Camelia Brennan

The Velvet Teen: Elysium

For the life of me, I cannot remember the name of a website I frequented in high school in the early 2000s, from a shared family computer in my mothers office. You could enter a band name, and it built out recommendations in a bubble map. As an adolescent girl, in addition to having a crush on every boy, I was also fixated with the entire Virginia post-hardcore scene. It almost goes without saying, but I was REALLY into Engine Down. This ultimately led to the recommendation of The Velvet Teen from the aforementioned website that I’ll never figure out the name of.

As a freshman in college, I had very few friends. Most of my friends attended a school I knew I could not get into, near where we grew up, but I applied to Appalachian State University in Western North Carolina. I was disinterested in school in general, but attending a university never felt up for debate. After my application to ASU was accepted, I was pleased to not have to worry about applications anymore. However, I was still reluctant to be leaving my friends and a music scene that I didn’t realize I had taken for granted.

I was deeply saddened by the lack of music in the area where I went to college. Not to say it didn’t exist, but I wasn’t quite sure where to look, and I wasn’t brave enough to explore alone. At the time I attended school, it still felt like a commuter college. I often found myself driving 2–3 hours for shows in Asheville and Chapel Hill. Once I drove to Greensboro alone to see Circle Takes The Square only to find out the show had been canceled after I arrived there. Whoopsies! After growing up near Durham, Chapel Hill, and Raleigh, the Boone music scene left me feeling really lonely and I struggled to make friends without a common bond of music.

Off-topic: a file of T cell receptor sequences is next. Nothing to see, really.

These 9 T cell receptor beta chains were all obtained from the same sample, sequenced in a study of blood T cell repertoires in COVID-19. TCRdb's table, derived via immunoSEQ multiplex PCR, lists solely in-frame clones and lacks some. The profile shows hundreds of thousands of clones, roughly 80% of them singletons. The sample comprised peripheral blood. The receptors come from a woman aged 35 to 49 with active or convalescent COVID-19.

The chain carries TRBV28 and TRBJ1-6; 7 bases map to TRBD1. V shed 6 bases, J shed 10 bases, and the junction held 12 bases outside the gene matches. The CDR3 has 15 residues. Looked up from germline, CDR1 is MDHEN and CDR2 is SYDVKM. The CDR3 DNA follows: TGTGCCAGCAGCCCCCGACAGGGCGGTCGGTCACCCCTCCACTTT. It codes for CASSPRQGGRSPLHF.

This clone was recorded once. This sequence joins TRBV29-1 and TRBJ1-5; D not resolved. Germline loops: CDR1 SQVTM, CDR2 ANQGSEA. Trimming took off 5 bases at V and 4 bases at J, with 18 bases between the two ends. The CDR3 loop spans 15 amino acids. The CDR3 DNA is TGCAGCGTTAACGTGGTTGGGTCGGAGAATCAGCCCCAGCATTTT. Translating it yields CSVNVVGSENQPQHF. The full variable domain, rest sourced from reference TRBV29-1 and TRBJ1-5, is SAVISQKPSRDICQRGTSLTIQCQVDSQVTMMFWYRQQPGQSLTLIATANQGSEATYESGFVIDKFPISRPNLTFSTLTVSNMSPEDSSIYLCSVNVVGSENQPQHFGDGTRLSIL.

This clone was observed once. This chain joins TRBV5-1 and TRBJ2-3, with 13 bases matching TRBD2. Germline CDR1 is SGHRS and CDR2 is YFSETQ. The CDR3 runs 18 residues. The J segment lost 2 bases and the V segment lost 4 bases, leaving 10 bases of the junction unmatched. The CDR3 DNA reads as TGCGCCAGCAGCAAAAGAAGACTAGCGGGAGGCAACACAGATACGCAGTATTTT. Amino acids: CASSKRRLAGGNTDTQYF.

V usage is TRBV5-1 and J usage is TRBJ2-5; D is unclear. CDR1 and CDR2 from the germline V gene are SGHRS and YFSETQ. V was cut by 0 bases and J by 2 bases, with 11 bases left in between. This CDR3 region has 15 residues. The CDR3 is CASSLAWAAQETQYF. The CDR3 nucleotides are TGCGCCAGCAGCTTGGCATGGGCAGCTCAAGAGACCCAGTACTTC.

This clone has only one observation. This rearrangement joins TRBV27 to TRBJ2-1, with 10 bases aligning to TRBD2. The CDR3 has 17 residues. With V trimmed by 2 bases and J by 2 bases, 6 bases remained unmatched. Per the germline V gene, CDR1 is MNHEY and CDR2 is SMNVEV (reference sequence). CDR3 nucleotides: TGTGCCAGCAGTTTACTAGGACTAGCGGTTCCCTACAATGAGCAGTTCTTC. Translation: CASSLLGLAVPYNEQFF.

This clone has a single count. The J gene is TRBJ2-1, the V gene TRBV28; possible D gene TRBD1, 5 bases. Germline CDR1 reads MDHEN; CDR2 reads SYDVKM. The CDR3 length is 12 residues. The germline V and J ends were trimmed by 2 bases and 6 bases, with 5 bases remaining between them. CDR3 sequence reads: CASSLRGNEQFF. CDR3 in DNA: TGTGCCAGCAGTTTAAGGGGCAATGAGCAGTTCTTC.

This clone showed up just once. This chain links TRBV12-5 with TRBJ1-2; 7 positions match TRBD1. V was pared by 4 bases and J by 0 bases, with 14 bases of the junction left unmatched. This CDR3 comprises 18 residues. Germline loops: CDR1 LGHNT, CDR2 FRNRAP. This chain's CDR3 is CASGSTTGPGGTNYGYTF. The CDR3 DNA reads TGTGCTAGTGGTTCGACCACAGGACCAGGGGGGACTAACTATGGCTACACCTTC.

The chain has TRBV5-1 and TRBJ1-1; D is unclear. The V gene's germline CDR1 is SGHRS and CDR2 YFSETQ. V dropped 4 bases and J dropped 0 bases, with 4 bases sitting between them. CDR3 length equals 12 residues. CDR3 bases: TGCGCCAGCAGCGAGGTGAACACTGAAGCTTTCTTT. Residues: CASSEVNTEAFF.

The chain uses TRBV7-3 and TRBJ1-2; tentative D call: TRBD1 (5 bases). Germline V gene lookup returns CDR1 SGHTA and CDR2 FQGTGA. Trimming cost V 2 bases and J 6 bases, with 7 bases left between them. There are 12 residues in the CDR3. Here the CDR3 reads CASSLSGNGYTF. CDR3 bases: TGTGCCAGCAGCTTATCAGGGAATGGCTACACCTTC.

Fortunately, there was a record store in walking distance of my dorm. I knew The Velvet Teen had just come out with a new album in the summer of 2004 on Slowdance Records (R.I.P.), and I requested they order the CD. I had no idea what to expect with Elysium, I didn’t even know it was going to be completely void of guitars. The album consists of keyboard, piano, strings, and horns arranged beautifully. At the time, Judah Nagler’s vocals and lyrics struck me as romantic and empathetic, but cloaked with longing. “We Were Bound (To Bend the Rules)” without fail, makes my heart feel like it is breaking every time I hear it. Like most of the songs on the album, it’s so gorgeous that it almost takes your breath away. “Chimera Obscurant” has been my long time favorite track on the album, it’s a 12 minutes 50 second long masterpiece that spirals into an epic climax as Nagler’s tremendous piano playing and vocals continually build before they’re overtaken by strings and horns.

I don’t think I was mature enough to understand any of these songs when I first heard them at 18, and I still am skeptical of people who claim to understand lyrics not written by themself. But darn, this entire album feels like you’re in a fever dream soundscape about beauty and regret. Maybe the entire album is just about meth though, who knows! Either way, it’s a truly stunning and timeless piece of music that I highly recommend.